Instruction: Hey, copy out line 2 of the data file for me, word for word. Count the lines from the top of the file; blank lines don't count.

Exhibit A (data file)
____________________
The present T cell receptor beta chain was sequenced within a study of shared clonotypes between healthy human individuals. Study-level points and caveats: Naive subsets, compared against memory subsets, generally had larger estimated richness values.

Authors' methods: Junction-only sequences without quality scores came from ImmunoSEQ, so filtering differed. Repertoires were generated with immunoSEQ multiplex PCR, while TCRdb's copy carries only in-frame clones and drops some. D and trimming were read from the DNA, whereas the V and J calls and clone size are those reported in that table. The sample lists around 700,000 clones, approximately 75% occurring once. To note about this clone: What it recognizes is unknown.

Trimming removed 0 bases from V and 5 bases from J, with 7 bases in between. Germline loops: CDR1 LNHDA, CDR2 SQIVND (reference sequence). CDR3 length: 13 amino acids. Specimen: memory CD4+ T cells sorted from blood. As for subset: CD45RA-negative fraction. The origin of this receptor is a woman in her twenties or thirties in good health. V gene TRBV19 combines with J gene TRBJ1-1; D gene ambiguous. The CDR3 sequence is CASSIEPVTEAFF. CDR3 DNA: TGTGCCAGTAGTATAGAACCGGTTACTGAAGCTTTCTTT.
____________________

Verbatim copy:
Authors' methods: Junction-only sequences without quality scores came from ImmunoSEQ, so filtering differed. Repertoires were generated with immunoSEQ multiplex PCR, while TCRdb's copy carries only in-frame clones and drops some. D and trimming were read from the DNA, whereas the V and J calls and clone size are those reported in that table. The sample lists around 700,000 clones, approximately 75% occurring once. To note about this clone: What it recognizes is unknown.